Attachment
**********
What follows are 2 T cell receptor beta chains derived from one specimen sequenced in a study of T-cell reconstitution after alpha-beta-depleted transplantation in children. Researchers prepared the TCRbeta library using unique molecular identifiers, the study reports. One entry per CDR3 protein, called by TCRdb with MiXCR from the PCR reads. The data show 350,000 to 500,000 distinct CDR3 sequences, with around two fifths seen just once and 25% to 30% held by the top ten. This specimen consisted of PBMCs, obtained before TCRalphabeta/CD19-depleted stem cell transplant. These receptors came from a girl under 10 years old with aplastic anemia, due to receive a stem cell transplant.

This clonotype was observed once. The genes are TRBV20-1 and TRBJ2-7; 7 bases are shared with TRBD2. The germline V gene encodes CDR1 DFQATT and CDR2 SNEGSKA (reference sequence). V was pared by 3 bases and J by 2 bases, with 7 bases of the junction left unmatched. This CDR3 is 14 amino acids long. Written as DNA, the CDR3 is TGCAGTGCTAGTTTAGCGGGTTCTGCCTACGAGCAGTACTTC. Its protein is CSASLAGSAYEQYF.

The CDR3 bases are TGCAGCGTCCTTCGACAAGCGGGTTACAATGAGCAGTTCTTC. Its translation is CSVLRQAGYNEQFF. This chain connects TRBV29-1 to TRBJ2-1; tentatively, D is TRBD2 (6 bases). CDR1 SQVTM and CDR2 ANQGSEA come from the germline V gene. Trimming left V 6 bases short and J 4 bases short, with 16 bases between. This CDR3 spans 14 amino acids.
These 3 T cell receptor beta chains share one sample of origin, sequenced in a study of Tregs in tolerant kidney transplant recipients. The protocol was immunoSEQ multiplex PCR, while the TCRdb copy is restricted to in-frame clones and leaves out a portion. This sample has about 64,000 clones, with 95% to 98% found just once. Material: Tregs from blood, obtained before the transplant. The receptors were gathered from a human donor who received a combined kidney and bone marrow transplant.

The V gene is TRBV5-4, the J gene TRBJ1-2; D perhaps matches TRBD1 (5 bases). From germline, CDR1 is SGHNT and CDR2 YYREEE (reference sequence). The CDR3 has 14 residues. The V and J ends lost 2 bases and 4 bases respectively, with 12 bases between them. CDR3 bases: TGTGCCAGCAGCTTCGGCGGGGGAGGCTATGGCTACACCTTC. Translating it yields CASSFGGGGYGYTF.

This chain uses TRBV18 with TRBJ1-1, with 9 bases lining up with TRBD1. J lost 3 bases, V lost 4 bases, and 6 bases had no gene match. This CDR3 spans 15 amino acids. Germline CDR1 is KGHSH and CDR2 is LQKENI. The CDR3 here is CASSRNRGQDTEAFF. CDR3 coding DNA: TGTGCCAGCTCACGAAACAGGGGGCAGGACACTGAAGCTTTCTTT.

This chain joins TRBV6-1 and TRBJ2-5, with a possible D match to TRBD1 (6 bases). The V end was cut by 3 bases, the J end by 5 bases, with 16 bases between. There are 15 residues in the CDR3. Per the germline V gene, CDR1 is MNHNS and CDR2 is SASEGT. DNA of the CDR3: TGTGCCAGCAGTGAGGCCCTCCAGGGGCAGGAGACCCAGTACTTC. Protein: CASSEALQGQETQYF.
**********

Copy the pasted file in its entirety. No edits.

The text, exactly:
What follows are 2 T cell receptor beta chains derived from one specimen sequenced in a study of T-cell reconstitution after alpha-beta-depleted transplantation in children. Researchers prepared the TCRbeta library using unique molecular identifiers, the study reports. One entry per CDR3 protein, called by TCRdb with MiXCR from the PCR reads. The data show 350,000 to 500,000 distinct CDR3 sequences, with around two fifths seen just once and 25% to 30% held by the top ten. This specimen consisted of PBMCs, obtained before TCRalphabeta/CD19-depleted stem cell transplant. These receptors came from a girl under 10 years old with aplastic anemia, due to receive a stem cell transplant.

This clonotype was observed once. The genes are TRBV20-1 and TRBJ2-7; 7 bases are shared with TRBD2. The germline V gene encodes CDR1 DFQATT and CDR2 SNEGSKA (reference sequence). V was pared by 3 bases and J by 2 bases, with 7 bases of the junction left unmatched. This CDR3 is 14 amino acids long. Written as DNA, the CDR3 is TGCAGTGCTAGTTTAGCGGGTTCTGCCTACGAGCAGTACTTC. Its protein is CSASLAGSAYEQYF.

The CDR3 bases are TGCAGCGTCCTTCGACAAGCGGGTTACAATGAGCAGTTCTTC. Its translation is CSVLRQAGYNEQFF. This chain connects TRBV29-1 to TRBJ2-1; tentatively, D is TRBD2 (6 bases). CDR1 SQVTM and CDR2 ANQGSEA come from the germline V gene. Trimming left V 6 bases short and J 4 bases short, with 16 bases between. This CDR3 spans 14 amino acids.
These 3 T cell receptor beta chains share one sample of origin, sequenced in a study of Tregs in tolerant kidney transplant recipients. The protocol was immunoSEQ multiplex PCR, while the TCRdb copy is restricted to in-frame clones and leaves out a portion. This sample has about 64,000 clones, with 95% to 98% found just once. Material: Tregs from blood, obtained before the transplant. The receptors were gathered from a human donor who received a combined kidney and bone marrow transplant.

The V gene is TRBV5-4, the J gene TRBJ1-2; D perhaps matches TRBD1 (5 bases). From germline, CDR1 is SGHNT and CDR2 YYREEE (reference sequence). The CDR3 has 14 residues. The V and J ends lost 2 bases and 4 bases respectively, with 12 bases between them. CDR3 bases: TGTGCCAGCAGCTTCGGCGGGGGAGGCTATGGCTACACCTTC. Translating it yields CASSFGGGGYGYTF.

This chain uses TRBV18 with TRBJ1-1, with 9 bases lining up with TRBD1. J lost 3 bases, V lost 4 bases, and 6 bases had no gene match. This CDR3 spans 15 amino acids. Germline CDR1 is KGHSH and CDR2 is LQKENI. The CDR3 here is CASSRNRGQDTEAFF. CDR3 coding DNA: TGTGCCAGCTCACGAAACAGGGGGCAGGACACTGAAGCTTTCTTT.

This chain joins TRBV6-1 and TRBJ2-5, with a possible D match to TRBD1 (6 bases). The V end was cut by 3 bases, the J end by 5 bases, with 16 bases between. There are 15 residues in the CDR3. Per the germline V gene, CDR1 is MNHNS and CDR2 is SASEGT. DNA of the CDR3: TGTGCCAGCAGTGAGGCCCTCCAGGGGCAGGAGACCCAGTACTTC. Protein: CASSEALQGQETQYF.